Journal-Advocate (Sterling)

Texting tussles arise from interrupti­ons

- By Amy Dickinson Contact Amy Dickinson via email,

Dear Amy: When my husband enters the room and I am on my phone texting or emailing, he expects me to stop immediatel­y.

I think this is unreasonab­le, demanding, and controllin­g.

I think he should be willing to wait until I finish the text or email that I had already begun before he walked into the room.

Waiting for me seems polite, and I believe it’s reasonable to be allowed to finish what I already started.

Or am I being unreasonab­le?

We are both retired. We are together most of the day — except when we can’t agree on what television show to watch — and then we enjoy our shows separately.

It’s not as though our time together is very limited!

Can you give me your take?

— Exasperate­d

Dear Exasperate­d: You can’t anticipate exactly when your husband will enter the room, in order to leap to attention when he does.

If you are in the middle of sanding the floor, kneading bread dough, or talking to your mother on the phone, the person arriving onto the scene should wait patiently until you have reached a stopping point.

You, in turn, should arrive at that point and acknowledg­e the other person’s presence.

Your husband may not believe that your choice to finish a thought when you are typing on your phone — is the same as finishing a thought or a conversati­on when you are speaking on the phone, and yet interrupti­ng a person is just that

— an interrupti­on.

The person doing the interrupti­ng should respectful­ly wait, and the other person should then thank them for their patience.

Because I do most of my work via typing (versus talking), I have reminded members of my household that if I am typing when they enter the room, it would be best if they gave my typing the same considerat­ion they would if I happened to be talking on the phone when they entered.

That having been said — you should also use this habit of his (and yours) to examine just how often you might let whatever is happening on your phone interrupt others. When you are engaged in a conversati­on with your husband, do you automatica­lly let a text message interrupt you?

Obviously, having a regular “workspace” in your home might help to draw some distinctio­ns between you completing some desired correspond­ence, and the homelife you two share.

Dear Amy: Please help to settle a debate I am having with my wife.

With the holidays fast approachin­g and large family meals on the horizon, I say it is “OK” to arrive at these meals with our own containers for leftovers.

I feel it is helpful to the host, who would like to send food home with the guests.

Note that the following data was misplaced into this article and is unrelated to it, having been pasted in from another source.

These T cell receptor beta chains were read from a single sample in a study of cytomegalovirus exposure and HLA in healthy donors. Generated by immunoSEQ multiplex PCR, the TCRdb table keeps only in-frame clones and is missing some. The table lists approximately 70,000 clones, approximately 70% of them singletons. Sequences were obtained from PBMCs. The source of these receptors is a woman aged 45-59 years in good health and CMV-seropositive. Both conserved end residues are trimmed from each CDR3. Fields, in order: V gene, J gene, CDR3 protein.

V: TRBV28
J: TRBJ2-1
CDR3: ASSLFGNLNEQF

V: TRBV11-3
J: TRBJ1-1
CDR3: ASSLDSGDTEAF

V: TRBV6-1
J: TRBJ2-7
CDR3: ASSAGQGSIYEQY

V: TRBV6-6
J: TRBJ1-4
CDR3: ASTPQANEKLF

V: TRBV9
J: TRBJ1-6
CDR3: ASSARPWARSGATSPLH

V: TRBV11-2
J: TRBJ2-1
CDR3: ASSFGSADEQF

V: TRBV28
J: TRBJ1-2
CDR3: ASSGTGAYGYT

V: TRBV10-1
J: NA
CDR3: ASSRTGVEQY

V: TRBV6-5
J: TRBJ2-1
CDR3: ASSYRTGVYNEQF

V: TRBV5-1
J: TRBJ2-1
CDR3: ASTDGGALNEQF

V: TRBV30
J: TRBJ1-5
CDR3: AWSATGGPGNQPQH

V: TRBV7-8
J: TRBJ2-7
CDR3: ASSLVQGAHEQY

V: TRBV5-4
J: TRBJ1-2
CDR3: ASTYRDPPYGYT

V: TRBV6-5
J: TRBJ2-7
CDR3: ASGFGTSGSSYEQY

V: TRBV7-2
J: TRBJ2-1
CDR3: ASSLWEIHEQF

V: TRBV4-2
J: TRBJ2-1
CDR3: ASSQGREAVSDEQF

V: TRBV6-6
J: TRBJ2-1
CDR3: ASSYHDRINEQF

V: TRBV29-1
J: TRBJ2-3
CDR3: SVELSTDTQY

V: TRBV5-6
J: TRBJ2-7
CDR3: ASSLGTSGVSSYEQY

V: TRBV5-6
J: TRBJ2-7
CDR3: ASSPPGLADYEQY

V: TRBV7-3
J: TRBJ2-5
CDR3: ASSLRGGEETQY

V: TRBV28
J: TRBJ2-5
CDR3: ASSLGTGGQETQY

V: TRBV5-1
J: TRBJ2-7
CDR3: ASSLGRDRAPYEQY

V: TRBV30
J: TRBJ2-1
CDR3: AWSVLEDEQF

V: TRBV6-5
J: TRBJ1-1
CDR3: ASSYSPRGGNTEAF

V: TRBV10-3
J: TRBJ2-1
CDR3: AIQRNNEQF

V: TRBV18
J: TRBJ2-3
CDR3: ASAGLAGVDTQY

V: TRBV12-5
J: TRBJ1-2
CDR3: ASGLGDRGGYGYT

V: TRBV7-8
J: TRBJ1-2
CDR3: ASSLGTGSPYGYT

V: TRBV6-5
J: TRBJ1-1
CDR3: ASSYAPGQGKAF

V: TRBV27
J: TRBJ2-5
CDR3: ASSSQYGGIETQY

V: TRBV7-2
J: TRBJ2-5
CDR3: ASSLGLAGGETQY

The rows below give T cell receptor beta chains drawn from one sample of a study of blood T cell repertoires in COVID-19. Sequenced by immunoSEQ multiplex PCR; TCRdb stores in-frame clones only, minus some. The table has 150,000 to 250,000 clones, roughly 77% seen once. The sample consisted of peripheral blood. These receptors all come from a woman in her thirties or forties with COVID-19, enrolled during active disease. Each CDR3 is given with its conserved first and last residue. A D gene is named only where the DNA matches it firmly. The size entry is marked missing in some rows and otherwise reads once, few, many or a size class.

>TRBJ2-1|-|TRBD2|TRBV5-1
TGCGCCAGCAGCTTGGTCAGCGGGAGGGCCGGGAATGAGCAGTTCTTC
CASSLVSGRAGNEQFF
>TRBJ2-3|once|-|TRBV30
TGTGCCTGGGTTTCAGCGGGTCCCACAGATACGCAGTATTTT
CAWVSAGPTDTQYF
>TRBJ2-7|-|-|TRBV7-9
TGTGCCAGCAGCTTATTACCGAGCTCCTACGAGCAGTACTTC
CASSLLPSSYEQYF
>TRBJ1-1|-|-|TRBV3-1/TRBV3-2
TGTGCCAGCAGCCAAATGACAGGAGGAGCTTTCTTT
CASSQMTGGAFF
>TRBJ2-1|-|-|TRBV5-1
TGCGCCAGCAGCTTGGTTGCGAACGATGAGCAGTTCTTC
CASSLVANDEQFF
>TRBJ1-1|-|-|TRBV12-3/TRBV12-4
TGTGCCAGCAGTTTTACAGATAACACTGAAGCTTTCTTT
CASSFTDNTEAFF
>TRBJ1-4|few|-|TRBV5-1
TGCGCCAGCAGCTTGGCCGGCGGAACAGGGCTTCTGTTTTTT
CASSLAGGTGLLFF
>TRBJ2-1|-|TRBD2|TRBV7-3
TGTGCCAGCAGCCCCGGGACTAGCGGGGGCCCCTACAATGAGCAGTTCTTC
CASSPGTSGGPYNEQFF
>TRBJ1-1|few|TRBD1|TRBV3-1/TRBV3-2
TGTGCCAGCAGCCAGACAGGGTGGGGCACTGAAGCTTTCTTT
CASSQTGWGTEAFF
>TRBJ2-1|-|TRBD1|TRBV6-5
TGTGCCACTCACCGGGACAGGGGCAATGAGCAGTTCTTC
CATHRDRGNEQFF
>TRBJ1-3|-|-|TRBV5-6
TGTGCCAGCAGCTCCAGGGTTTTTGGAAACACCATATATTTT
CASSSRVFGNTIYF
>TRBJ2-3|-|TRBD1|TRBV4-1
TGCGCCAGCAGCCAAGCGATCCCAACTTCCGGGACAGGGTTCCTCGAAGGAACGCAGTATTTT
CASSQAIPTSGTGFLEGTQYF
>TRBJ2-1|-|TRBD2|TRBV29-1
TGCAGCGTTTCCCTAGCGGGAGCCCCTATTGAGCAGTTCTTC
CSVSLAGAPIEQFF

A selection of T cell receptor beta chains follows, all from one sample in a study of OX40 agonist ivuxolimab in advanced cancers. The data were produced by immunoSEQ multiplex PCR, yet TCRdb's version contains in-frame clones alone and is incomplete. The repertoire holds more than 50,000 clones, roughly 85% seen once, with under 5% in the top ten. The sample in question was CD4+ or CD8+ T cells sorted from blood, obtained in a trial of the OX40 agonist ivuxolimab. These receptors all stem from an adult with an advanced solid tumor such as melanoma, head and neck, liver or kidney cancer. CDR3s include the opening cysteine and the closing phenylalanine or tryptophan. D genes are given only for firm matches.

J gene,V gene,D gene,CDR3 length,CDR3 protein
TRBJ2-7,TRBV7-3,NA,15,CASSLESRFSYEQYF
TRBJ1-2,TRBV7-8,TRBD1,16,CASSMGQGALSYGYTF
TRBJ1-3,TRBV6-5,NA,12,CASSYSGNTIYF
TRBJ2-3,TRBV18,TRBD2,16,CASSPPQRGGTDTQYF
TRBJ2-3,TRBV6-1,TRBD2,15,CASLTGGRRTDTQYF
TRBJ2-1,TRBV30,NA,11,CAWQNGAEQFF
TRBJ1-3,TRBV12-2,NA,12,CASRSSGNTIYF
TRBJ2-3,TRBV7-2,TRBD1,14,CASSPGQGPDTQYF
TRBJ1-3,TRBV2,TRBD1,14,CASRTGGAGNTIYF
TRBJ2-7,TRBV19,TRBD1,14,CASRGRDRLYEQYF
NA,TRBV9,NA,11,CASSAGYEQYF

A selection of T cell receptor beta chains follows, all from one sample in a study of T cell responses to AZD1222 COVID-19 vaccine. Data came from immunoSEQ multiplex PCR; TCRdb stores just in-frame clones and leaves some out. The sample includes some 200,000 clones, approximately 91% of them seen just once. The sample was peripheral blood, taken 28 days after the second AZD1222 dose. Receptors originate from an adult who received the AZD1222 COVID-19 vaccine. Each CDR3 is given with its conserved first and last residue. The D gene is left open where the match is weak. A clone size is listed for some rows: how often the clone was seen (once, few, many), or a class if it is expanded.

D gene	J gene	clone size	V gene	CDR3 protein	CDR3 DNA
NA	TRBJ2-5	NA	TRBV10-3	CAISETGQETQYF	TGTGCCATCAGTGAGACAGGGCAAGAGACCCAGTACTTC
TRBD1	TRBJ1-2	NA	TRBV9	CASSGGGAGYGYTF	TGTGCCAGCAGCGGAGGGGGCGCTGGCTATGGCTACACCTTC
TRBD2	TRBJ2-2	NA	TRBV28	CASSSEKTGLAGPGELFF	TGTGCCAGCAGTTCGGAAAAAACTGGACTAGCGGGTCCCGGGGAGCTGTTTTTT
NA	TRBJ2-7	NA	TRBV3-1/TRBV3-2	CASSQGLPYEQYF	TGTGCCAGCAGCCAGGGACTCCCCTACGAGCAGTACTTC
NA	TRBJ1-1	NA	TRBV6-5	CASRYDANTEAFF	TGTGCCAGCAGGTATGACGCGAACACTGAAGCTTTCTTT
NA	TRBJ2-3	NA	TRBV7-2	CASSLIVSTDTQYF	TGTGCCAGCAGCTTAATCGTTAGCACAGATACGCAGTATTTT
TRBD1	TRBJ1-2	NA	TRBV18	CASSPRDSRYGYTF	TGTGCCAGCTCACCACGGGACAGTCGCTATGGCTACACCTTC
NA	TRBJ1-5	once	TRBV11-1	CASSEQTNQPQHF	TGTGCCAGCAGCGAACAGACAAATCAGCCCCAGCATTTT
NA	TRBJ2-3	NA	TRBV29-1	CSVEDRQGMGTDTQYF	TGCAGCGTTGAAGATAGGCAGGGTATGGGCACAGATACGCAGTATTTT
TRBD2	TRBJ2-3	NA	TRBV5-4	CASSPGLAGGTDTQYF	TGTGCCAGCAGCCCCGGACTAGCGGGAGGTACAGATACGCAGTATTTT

My wife believes it is inconsider­ate.

What is your opinion?

— Looking for Leftovers

Dear Looking: Greeting your host with your Gladware out and at the ready is definitely gauche.

Not all hosts want to send leftovers home with their guests.

Some may believe that enjoying a few days of leftovers after hosting a large dinner with many guests is a great benefit of hosting. (It’s hard to imagine voluntaril­y surrenderi­ng the allimporta­nt leftover turkey sandwich ingredient­s.)

However, if you want to keep some containers in your car or your bag, these might come in very handy if the host decides to send leftovers home.

I’m also wondering if a pack of new “takeaway” containers might be a nice gift for the host — along with flowers, wine, or whatever dish you may contribute to the meal

Dear Amy: “Caring

Mom” was concerned over the 17-year age difference between her daughter and the man she was currently dating.

The mother described him as kind, intelligen­t, grounded, and respectful.

This man sounds like my father!

My parents married in 1950 when my mom was 19 and my father, 40. He was German and she was American. He was Jewish and she was Protestant. Dad was exceedingl­y welleducat­ed and mom had a high school diploma.

But did it matter? Not one iota!

My parents were exceedingl­y happy for 50 years until my father’s death in the year 2000. I do believe that they were (if possible) more in love after 50 years than on their wedding day.

My two brothers and I grew up in a house filled with affection and a happy, stable marriage.

If they end up being even one-tenth as happy as my parents, they will be a lucky couple, indeed.

— Grateful

Dear Grateful: A wonder

ful tribute.

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